As hoped for in the editorial of the latest issue of the Sorbonne Student Law Review, in the past few months, teaching and research activities have resumed within the university’s walls. This includes the Review’s activities, as our conference on “Law and Francophone songs” actually took place on-campus last September. We have been delighted by the richness and diversity of the talks delivered by Professor Jean-Christophe Barbato (Defence of Francophone songs and EU Law), Simon Lhermite (The role of the “SACEM” - Society of Authors, Composers and Publishers of Music - in the evolution of the Francophone music industry in the digital age) and Marion Chaube (Rappers’ freedom of expression).
However, in this issue, you won’t find this conference, but the one that was held a few months earlier, at a time when, in France, videoconferences were the only way to meet (at least lawfully) after 6 p.m. We are pleased to bring together two very different perspectives on the theme of this conference, which focused on the rather unknown notion of crypto-nationalism. From the point of view of French administrative law, Matthieu Febvre-Issaly (doctoral student in public law at the Institut de recherche de recherche juridique de la Sorbonne) studies the writings of René Chapus (one of the leading authors of administrative law in France in the second half of the twentieth century) on Europe, which show another side of the work of this author and where the two aspects noted by Ruth Sefton-Green in the doctrine of European private law – "crypto" and "nationalism" – can be particularly found. Benjamin Saunier (doctoral student in private international law at the Institut de recherche de recherche juridique de la Sorbonne) shows how private international law is an interesting field when it comes to crypto-nationalist trends, by focusing on two examples: applying an individual’s “national” law and displacing the applicable law because of public policy reasons (“ordre public”).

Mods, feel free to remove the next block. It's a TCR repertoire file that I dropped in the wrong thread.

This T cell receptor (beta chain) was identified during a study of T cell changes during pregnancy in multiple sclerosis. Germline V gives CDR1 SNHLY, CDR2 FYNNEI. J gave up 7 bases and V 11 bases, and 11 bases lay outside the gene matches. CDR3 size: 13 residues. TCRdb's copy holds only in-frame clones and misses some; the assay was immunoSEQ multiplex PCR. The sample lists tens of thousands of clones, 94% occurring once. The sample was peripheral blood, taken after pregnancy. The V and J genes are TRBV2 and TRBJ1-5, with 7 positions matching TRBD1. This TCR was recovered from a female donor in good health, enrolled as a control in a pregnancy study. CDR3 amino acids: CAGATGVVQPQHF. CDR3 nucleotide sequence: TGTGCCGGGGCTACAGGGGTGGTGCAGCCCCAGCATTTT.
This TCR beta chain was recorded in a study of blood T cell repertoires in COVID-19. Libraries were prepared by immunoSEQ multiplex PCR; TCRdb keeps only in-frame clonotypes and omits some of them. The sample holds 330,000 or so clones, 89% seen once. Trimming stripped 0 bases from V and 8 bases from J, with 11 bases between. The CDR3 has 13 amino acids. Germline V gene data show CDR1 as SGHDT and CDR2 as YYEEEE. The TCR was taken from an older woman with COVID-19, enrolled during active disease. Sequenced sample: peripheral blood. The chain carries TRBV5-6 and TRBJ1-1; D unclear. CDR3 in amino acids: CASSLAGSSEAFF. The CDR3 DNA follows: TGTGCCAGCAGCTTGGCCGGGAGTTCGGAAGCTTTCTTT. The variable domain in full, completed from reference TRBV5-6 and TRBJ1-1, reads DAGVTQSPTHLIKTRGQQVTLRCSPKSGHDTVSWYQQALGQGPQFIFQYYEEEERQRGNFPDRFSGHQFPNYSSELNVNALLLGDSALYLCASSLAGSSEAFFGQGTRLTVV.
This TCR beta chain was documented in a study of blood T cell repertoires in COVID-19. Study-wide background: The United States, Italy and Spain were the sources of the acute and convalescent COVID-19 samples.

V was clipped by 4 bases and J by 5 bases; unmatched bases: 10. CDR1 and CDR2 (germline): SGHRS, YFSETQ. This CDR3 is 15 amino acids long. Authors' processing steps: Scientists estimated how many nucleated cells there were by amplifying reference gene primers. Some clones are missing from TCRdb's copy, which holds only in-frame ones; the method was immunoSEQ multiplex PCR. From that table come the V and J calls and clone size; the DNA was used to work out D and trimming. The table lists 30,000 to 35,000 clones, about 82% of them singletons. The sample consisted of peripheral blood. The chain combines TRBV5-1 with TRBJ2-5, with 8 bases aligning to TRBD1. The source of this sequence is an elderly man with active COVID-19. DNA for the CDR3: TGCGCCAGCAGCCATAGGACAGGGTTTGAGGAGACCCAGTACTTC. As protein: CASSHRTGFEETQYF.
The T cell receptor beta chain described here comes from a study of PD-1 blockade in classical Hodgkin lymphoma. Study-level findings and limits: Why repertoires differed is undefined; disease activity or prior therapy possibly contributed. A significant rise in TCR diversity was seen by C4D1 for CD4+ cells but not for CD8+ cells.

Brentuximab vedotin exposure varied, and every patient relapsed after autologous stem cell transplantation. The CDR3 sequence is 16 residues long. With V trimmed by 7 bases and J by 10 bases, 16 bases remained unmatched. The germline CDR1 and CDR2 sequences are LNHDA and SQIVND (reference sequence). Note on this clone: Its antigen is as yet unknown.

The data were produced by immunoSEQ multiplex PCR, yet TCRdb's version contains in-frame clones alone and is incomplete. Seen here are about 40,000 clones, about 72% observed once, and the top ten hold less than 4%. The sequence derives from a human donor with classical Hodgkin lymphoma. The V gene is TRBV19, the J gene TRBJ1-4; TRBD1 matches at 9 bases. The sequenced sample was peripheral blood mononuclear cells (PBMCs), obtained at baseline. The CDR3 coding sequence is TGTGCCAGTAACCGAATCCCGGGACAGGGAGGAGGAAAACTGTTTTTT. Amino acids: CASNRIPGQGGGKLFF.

Also in this issue, the article written by Louise Maillet (doctoral student in International and European law at the Institut de recherche en droit international et européen de la Sorbonne) and Agathe Dighiero--Brecht (student at Paris Bar School and holder of a Master degree in International law from Université of Paris 1 – Panthéon-Sorbonne) echoes the current situation. They question the intensity of the control carried out by the European Court of Human Rights when it evaluates the derogatory measures introduced by the Member States (under Article 15 of the Convention, on derogation in time of emergency).
For the first time, the Sorbonne Student Law Review publishes an issue which is entirely written in French by students or alumni from Université Paris I – Panthéon-Sorbonne. You will also notice that this issue has fewer articles than the previous ones. It shows, first of all, that our reviewers have high standards. I would like to thank them for their rigour and commitment, which guarantee the quality of the content published by our Review. This decline in the number of articles published is also linked, however, to a decline in the number of submissions received. Although this encourages us to increase our efforts to improve the Review’s visibility within the academic community, we cannot help but see this decline as a sign of an overall fatigue (or “pandemic fatigue”), which is perfectly understandable in the context of a global sanitary crisis which sometimes seems endless.